Harcourt, Inc: NY, 2008.
11-year-old Harriet lives on her step-brother's plantation. Treated little better than a servant, she finds some value for herself when Richard designates her as the letter writer for his mother. His mother writes all of the letters related to the plantation business, so Harriet is gaining more education in the process. At the same time, Richard charges her with writing to an uncle, as practice, and she pours out her thoughts and worries to this relation, telling the story in the process.
Nat Turner comes to stay and work on the property. Harriet compares his gentle preaching to that of her strict step-brother's ministry, and finds Richard wanting. So when Nat Turner asks her for a map to the surrounding area, she complies, though she suspects it may not be wise. That map becomes a key part of the slave uprising that Nat Turner leads.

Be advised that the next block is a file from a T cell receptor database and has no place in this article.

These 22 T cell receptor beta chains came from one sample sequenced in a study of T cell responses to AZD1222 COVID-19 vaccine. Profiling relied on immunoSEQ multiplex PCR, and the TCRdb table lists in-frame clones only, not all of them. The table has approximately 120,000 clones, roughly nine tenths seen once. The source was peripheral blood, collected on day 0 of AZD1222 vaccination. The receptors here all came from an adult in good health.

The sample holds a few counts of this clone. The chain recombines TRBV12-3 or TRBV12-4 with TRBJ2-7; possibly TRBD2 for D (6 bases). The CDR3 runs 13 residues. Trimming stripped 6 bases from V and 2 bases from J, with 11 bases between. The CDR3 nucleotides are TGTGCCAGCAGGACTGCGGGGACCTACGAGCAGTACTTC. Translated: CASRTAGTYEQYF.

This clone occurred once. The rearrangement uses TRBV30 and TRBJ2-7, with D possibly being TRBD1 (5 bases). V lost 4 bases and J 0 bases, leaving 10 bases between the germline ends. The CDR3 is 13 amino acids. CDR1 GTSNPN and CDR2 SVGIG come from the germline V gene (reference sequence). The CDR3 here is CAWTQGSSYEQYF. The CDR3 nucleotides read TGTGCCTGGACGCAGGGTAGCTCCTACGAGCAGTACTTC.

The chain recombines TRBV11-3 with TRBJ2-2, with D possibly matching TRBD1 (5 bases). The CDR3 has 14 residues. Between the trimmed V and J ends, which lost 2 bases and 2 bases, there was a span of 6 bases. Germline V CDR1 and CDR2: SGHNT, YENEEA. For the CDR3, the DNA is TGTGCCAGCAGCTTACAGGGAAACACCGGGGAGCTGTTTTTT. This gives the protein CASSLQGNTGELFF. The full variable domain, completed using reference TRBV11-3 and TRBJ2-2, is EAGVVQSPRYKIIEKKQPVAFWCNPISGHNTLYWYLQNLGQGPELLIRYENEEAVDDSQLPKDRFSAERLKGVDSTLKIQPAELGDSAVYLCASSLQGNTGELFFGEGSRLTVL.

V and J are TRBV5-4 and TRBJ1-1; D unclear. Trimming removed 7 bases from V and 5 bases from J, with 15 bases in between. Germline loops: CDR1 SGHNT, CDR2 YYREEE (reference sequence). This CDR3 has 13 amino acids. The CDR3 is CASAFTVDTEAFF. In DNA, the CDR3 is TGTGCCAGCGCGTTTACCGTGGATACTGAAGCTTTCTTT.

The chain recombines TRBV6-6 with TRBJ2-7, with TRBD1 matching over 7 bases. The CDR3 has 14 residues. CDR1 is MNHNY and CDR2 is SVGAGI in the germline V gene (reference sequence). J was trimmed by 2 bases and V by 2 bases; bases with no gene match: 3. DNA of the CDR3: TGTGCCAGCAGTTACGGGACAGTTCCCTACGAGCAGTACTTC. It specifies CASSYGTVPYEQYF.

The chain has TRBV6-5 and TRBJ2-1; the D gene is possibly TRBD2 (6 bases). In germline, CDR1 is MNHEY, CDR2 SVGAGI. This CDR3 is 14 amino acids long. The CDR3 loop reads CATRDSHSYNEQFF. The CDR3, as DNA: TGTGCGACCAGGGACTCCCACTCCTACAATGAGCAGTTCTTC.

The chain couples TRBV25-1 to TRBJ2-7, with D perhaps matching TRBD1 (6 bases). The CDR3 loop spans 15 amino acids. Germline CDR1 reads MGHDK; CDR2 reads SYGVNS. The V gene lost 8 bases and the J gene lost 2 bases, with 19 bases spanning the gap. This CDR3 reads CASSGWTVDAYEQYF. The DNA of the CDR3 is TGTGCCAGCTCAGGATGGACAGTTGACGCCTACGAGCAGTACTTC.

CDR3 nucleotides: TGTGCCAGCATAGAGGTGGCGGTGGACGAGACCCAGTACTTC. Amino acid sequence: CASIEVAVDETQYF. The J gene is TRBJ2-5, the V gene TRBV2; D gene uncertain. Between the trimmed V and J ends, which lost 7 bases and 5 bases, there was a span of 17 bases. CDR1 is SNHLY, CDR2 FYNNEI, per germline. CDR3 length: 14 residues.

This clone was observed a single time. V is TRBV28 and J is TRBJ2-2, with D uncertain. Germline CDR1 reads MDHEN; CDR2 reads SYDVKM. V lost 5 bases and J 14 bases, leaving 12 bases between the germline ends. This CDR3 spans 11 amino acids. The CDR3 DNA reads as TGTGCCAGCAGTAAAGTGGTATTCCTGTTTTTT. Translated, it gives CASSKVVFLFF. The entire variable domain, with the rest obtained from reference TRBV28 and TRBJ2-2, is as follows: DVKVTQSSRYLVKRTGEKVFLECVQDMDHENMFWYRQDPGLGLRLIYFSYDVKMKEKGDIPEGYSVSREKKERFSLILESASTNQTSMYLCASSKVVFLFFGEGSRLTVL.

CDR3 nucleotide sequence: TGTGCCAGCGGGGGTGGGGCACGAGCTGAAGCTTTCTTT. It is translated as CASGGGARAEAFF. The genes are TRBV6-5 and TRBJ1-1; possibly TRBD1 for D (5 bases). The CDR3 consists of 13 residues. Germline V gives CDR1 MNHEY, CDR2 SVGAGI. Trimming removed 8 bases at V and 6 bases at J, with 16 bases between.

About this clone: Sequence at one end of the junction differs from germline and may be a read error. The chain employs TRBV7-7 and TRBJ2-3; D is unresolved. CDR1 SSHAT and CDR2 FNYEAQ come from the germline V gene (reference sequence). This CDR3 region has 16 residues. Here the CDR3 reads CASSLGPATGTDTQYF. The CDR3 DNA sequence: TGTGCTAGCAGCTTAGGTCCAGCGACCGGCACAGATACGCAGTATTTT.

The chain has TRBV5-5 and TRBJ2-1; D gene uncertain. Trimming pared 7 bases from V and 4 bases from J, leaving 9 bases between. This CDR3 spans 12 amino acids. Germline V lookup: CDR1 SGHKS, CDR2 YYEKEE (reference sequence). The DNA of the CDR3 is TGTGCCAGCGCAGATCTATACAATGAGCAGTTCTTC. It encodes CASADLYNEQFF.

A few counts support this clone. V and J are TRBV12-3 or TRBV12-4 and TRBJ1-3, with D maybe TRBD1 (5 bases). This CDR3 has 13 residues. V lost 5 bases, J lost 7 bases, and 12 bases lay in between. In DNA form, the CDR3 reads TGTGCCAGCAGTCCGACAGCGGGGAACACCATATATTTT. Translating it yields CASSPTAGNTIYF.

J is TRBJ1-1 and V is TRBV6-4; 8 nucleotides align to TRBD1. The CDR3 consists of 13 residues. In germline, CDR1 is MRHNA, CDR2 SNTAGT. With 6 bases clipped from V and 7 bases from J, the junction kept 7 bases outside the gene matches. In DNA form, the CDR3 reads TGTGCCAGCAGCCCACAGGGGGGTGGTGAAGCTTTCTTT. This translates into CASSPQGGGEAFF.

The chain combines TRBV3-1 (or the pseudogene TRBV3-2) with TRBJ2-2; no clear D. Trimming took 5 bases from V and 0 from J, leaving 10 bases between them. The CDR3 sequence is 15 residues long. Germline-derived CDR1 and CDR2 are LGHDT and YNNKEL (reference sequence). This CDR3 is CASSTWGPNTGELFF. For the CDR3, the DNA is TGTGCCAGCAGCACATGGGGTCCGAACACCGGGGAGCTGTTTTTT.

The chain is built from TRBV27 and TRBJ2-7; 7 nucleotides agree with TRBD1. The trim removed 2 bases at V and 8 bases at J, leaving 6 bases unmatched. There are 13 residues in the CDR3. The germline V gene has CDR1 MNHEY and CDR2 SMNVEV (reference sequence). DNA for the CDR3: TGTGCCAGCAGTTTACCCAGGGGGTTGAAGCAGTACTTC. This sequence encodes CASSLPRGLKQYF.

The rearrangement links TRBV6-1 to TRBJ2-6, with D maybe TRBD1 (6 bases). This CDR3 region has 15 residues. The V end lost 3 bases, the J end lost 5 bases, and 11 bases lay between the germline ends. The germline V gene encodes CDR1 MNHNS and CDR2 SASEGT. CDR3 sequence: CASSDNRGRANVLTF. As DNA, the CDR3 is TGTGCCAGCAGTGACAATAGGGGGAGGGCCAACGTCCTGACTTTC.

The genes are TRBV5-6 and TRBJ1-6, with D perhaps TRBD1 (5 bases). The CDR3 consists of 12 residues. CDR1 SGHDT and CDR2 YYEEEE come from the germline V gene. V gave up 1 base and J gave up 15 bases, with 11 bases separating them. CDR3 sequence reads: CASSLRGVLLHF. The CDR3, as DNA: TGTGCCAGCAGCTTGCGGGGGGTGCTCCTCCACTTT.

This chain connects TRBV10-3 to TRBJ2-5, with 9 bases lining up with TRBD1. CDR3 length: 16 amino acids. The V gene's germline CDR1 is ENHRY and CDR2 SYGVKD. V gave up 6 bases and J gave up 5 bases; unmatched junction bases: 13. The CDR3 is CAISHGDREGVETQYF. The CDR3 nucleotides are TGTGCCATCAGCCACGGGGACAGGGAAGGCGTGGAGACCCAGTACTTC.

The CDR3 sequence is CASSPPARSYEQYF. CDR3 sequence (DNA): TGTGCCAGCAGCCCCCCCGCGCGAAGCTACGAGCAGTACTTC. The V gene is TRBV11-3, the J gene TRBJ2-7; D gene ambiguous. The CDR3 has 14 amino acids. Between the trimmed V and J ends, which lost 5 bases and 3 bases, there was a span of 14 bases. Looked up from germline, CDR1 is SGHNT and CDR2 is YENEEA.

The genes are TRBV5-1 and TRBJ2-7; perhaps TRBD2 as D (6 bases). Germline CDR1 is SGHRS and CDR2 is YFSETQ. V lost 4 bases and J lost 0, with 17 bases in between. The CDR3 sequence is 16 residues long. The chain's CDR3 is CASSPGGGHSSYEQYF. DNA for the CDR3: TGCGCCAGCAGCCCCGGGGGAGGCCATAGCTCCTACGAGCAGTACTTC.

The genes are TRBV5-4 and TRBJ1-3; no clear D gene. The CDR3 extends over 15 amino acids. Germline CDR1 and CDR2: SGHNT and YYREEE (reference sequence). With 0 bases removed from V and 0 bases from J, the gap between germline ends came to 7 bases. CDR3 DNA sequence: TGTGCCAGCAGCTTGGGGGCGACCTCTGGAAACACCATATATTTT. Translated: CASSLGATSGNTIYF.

Ann Rinaldi discusses the Nat Turner uprising and his character and the idea of the girl as a letter writer being the focus of the story. The act of letter writing being her salvation.
The story was interesting in that, along with Harriet, the reader is totally taken in by Nat's behavior. You would not guess from his mild manner that he is soon to be a cold, maniacal killer. Except that someone else did most of the killing at his direction. Systematically killing at several plantations, and the story does not indicate reasons other than anti-slavery and the flirtations of one girl. Again, Rinaldi peaks my interest. Hearing of the Nat Turner uprising in school, I assumed it was about a slave's revenge. Never having looked farther into the matter, I had no idea that there are differences of opinion regarding his character and motives.
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